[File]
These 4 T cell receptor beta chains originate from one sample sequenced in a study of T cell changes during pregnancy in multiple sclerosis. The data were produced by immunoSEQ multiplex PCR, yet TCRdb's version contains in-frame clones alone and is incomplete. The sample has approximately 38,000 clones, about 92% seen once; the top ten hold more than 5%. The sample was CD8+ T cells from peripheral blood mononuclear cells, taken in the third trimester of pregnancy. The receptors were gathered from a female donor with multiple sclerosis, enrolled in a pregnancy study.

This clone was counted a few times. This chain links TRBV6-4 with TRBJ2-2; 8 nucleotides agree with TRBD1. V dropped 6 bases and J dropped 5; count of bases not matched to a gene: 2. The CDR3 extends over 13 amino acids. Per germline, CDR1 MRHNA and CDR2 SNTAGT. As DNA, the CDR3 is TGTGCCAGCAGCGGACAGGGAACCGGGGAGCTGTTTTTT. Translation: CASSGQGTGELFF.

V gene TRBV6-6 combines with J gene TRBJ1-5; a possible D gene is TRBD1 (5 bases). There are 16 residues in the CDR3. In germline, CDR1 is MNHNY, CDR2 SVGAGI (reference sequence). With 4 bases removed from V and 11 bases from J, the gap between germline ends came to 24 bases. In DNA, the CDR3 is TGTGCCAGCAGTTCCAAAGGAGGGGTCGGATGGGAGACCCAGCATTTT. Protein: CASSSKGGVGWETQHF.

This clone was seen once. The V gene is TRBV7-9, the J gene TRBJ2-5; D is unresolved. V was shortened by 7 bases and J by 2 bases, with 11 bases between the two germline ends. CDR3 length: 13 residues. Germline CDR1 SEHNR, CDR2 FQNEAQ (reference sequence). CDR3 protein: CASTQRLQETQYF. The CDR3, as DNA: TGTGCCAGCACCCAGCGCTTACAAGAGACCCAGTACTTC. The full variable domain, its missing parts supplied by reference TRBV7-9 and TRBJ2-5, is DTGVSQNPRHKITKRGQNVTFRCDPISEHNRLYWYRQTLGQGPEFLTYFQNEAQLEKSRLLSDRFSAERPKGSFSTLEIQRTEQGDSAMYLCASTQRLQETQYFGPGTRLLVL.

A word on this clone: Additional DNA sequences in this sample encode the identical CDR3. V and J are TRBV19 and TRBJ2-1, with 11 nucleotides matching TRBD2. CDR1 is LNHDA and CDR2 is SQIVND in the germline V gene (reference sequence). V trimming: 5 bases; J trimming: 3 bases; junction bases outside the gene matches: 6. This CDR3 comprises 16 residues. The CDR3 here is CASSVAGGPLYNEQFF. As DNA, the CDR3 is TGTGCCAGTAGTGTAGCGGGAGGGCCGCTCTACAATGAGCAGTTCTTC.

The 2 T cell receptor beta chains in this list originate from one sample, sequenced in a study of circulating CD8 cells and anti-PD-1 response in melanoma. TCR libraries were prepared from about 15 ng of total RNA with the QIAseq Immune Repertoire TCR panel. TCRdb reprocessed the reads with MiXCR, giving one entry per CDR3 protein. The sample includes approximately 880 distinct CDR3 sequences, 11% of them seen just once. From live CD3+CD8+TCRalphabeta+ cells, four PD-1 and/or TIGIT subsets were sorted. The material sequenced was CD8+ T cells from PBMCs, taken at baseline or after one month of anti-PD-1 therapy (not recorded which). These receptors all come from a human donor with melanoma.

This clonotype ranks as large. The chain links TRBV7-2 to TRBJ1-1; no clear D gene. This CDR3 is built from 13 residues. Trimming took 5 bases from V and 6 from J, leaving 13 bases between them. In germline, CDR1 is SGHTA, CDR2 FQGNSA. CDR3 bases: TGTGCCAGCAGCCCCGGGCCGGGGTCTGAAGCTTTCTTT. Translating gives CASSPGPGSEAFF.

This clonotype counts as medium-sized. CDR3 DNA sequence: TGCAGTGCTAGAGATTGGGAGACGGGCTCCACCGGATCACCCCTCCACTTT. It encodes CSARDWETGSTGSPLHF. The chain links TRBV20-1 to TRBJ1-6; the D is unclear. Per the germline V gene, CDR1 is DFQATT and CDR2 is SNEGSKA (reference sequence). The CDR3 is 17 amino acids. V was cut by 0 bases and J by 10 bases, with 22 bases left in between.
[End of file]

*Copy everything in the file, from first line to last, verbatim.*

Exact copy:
These 4 T cell receptor beta chains originate from one sample sequenced in a study of T cell changes during pregnancy in multiple sclerosis. The data were produced by immunoSEQ multiplex PCR, yet TCRdb's version contains in-frame clones alone and is incomplete. The sample has approximately 38,000 clones, about 92% seen once; the top ten hold more than 5%. The sample was CD8+ T cells from peripheral blood mononuclear cells, taken in the third trimester of pregnancy. The receptors were gathered from a female donor with multiple sclerosis, enrolled in a pregnancy study.

This clone was counted a few times. This chain links TRBV6-4 with TRBJ2-2; 8 nucleotides agree with TRBD1. V dropped 6 bases and J dropped 5; count of bases not matched to a gene: 2. The CDR3 extends over 13 amino acids. Per germline, CDR1 MRHNA and CDR2 SNTAGT. As DNA, the CDR3 is TGTGCCAGCAGCGGACAGGGAACCGGGGAGCTGTTTTTT. Translation: CASSGQGTGELFF.

V gene TRBV6-6 combines with J gene TRBJ1-5; a possible D gene is TRBD1 (5 bases). There are 16 residues in the CDR3. In germline, CDR1 is MNHNY, CDR2 SVGAGI (reference sequence). With 4 bases removed from V and 11 bases from J, the gap between germline ends came to 24 bases. In DNA, the CDR3 is TGTGCCAGCAGTTCCAAAGGAGGGGTCGGATGGGAGACCCAGCATTTT. Protein: CASSSKGGVGWETQHF.

This clone was seen once. The V gene is TRBV7-9, the J gene TRBJ2-5; D is unresolved. V was shortened by 7 bases and J by 2 bases, with 11 bases between the two germline ends. CDR3 length: 13 residues. Germline CDR1 SEHNR, CDR2 FQNEAQ (reference sequence). CDR3 protein: CASTQRLQETQYF. The CDR3, as DNA: TGTGCCAGCACCCAGCGCTTACAAGAGACCCAGTACTTC. The full variable domain, its missing parts supplied by reference TRBV7-9 and TRBJ2-5, is DTGVSQNPRHKITKRGQNVTFRCDPISEHNRLYWYRQTLGQGPEFLTYFQNEAQLEKSRLLSDRFSAERPKGSFSTLEIQRTEQGDSAMYLCASTQRLQETQYFGPGTRLLVL.

A word on this clone: Additional DNA sequences in this sample encode the identical CDR3. V and J are TRBV19 and TRBJ2-1, with 11 nucleotides matching TRBD2. CDR1 is LNHDA and CDR2 is SQIVND in the germline V gene (reference sequence). V trimming: 5 bases; J trimming: 3 bases; junction bases outside the gene matches: 6. This CDR3 comprises 16 residues. The CDR3 here is CASSVAGGPLYNEQFF. As DNA, the CDR3 is TGTGCCAGTAGTGTAGCGGGAGGGCCGCTCTACAATGAGCAGTTCTTC.

The 2 T cell receptor beta chains in this list originate from one sample, sequenced in a study of circulating CD8 cells and anti-PD-1 response in melanoma. TCR libraries were prepared from about 15 ng of total RNA with the QIAseq Immune Repertoire TCR panel. TCRdb reprocessed the reads with MiXCR, giving one entry per CDR3 protein. The sample includes approximately 880 distinct CDR3 sequences, 11% of them seen just once. From live CD3+CD8+TCRalphabeta+ cells, four PD-1 and/or TIGIT subsets were sorted. The material sequenced was CD8+ T cells from PBMCs, taken at baseline or after one month of anti-PD-1 therapy (not recorded which). These receptors all come from a human donor with melanoma.

This clonotype ranks as large. The chain links TRBV7-2 to TRBJ1-1; no clear D gene. This CDR3 is built from 13 residues. Trimming took 5 bases from V and 6 from J, leaving 13 bases between them. In germline, CDR1 is SGHTA, CDR2 FQGNSA. CDR3 bases: TGTGCCAGCAGCCCCGGGCCGGGGTCTGAAGCTTTCTTT. Translating gives CASSPGPGSEAFF.

This clonotype counts as medium-sized. CDR3 DNA sequence: TGCAGTGCTAGAGATTGGGAGACGGGCTCCACCGGATCACCCCTCCACTTT. It encodes CSARDWETGSTGSPLHF. The chain links TRBV20-1 to TRBJ1-6; the D is unclear. Per the germline V gene, CDR1 is DFQATT and CDR2 is SNEGSKA (reference sequence). The CDR3 is 17 amino acids. V was cut by 0 bases and J by 10 bases, with 22 bases left in between.